One example of a startup which came to us through our developer programme is Superfan.ai. They are into the business of building conversational interfaces primarily from a fan engagement standpoint. They are making a good use of the Watson conversation services APIs to build these chatbots.

When you look at the cloud as a platform, the whole idea is about driving next-generation workloads, talking about huge amounts of data where there is a requirement to do AI, machine learning (ML), deep-learning kind of algorithms. You need additional capacity in terms of GPUs (graphics processing units), which we offer on the IBM cloud. 

SigTuple is one of the startups that came through our IBM SmartCamp initiative. They digitise your clinical samples. For e.g., your blood test is digitised. If you are in a remote area where there are no qualified pathologists, all you need is a small centre with their device where the blood samples can be collected and the entire digitised sample is uploaded to the cloud and they run their algorithms on the cloud to do the diagnosis and generate reports.

Since you work closely with both developers and startups what are the new solutions you are looking at?

It’s more about what are the new problems we are trying to solve and the problems today are a lot around building for the cloud. In the past, the applications were not cloud-native. Unless your applications are designed and architected to leverage some of the cloud benefits, you are not going to realise their potential even if you have them on the cloud. So we are looking at a cloud-native architecture.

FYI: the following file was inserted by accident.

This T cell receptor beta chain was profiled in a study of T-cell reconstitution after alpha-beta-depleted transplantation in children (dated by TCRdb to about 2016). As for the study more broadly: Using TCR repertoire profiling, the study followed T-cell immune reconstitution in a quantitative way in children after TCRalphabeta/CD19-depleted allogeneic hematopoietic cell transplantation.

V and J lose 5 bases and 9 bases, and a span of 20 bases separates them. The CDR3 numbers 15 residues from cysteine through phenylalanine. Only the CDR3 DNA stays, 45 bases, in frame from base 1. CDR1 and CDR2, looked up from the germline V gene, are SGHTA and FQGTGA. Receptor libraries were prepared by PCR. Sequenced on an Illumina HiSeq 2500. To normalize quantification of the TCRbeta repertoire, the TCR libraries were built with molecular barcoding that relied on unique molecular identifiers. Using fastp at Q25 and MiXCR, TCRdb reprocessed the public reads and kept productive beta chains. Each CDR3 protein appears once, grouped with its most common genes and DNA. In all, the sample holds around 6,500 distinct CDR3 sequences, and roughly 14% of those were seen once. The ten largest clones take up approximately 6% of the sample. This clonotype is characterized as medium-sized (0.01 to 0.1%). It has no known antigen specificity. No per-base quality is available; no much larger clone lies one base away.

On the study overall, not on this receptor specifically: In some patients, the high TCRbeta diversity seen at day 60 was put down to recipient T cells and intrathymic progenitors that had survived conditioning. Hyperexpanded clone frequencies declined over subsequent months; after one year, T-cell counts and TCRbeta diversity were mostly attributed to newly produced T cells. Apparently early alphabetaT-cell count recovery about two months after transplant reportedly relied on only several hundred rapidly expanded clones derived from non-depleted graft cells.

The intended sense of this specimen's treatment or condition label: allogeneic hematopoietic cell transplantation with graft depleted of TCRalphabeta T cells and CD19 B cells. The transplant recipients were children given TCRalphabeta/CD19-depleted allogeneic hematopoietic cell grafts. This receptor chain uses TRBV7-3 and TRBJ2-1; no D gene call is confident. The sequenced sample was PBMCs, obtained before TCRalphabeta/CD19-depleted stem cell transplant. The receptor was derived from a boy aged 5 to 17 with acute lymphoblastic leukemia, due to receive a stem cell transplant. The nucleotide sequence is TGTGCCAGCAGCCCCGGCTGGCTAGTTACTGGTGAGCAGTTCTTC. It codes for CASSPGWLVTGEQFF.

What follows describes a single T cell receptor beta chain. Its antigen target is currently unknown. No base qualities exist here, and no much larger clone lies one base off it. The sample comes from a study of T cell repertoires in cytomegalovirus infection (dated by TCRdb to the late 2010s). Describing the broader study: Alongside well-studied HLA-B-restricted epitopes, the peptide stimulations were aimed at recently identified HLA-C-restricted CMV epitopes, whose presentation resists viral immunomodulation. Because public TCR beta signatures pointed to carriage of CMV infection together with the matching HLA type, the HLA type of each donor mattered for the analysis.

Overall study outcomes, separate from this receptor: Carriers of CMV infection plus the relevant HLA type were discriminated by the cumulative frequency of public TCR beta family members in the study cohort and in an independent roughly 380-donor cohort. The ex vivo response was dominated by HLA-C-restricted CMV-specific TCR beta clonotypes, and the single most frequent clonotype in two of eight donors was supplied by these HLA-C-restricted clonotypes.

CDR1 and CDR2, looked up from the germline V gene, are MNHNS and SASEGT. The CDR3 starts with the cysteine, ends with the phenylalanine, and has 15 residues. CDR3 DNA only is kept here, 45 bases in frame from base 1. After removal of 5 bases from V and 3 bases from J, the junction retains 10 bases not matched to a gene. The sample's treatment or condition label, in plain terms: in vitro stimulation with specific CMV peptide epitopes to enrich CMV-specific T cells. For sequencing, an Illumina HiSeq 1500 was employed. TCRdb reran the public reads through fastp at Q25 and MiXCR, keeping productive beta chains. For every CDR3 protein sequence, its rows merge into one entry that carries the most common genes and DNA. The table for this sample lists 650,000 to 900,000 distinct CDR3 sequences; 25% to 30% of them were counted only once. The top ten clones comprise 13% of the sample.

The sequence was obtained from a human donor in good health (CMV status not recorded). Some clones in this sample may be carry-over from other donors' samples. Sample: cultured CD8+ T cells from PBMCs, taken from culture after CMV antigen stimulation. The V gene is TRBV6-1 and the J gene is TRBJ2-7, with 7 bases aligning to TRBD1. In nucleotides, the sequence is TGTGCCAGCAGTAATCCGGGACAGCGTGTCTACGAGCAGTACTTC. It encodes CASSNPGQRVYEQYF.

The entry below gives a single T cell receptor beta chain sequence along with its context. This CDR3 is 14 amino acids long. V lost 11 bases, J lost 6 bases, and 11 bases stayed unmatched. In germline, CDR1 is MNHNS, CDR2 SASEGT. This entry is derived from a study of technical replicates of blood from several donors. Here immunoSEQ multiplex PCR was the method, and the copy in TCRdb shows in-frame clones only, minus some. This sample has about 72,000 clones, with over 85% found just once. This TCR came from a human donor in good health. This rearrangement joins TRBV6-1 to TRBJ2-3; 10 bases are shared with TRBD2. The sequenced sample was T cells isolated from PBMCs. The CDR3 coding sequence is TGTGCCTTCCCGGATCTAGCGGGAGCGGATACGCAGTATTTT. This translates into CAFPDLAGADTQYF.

We are looking at a lot of developers taking up skills on container, Kubernetes, micro services, on server-less computing to build applications for the future.

When you move away from the core cloud, underlying containers and infrastructure to the application layer, every other application is going to be AI-enabled. There is going to be some level of AI capability embedded into an application, be it language understanding, visual understanding or understanding unstructured data.

In order to build that capability into your application where it is intelligent, it doesn’t mean you necessarily need to be very deep data science engineers. There are a lot of APIs available to do the basic AI-enabled tasks and that’s where Watson APIs come into the picture. At the same time, you will have use cases where there is a lot of custom AI-based solutions to be built – especially when you are dealing with hordes of unstructured data.

There will be a need to create ML models out of the data and training the right sets of data for different domains. Within healthcare, there will be many domains in which you need to train the models. All those are immense opportunities for developers.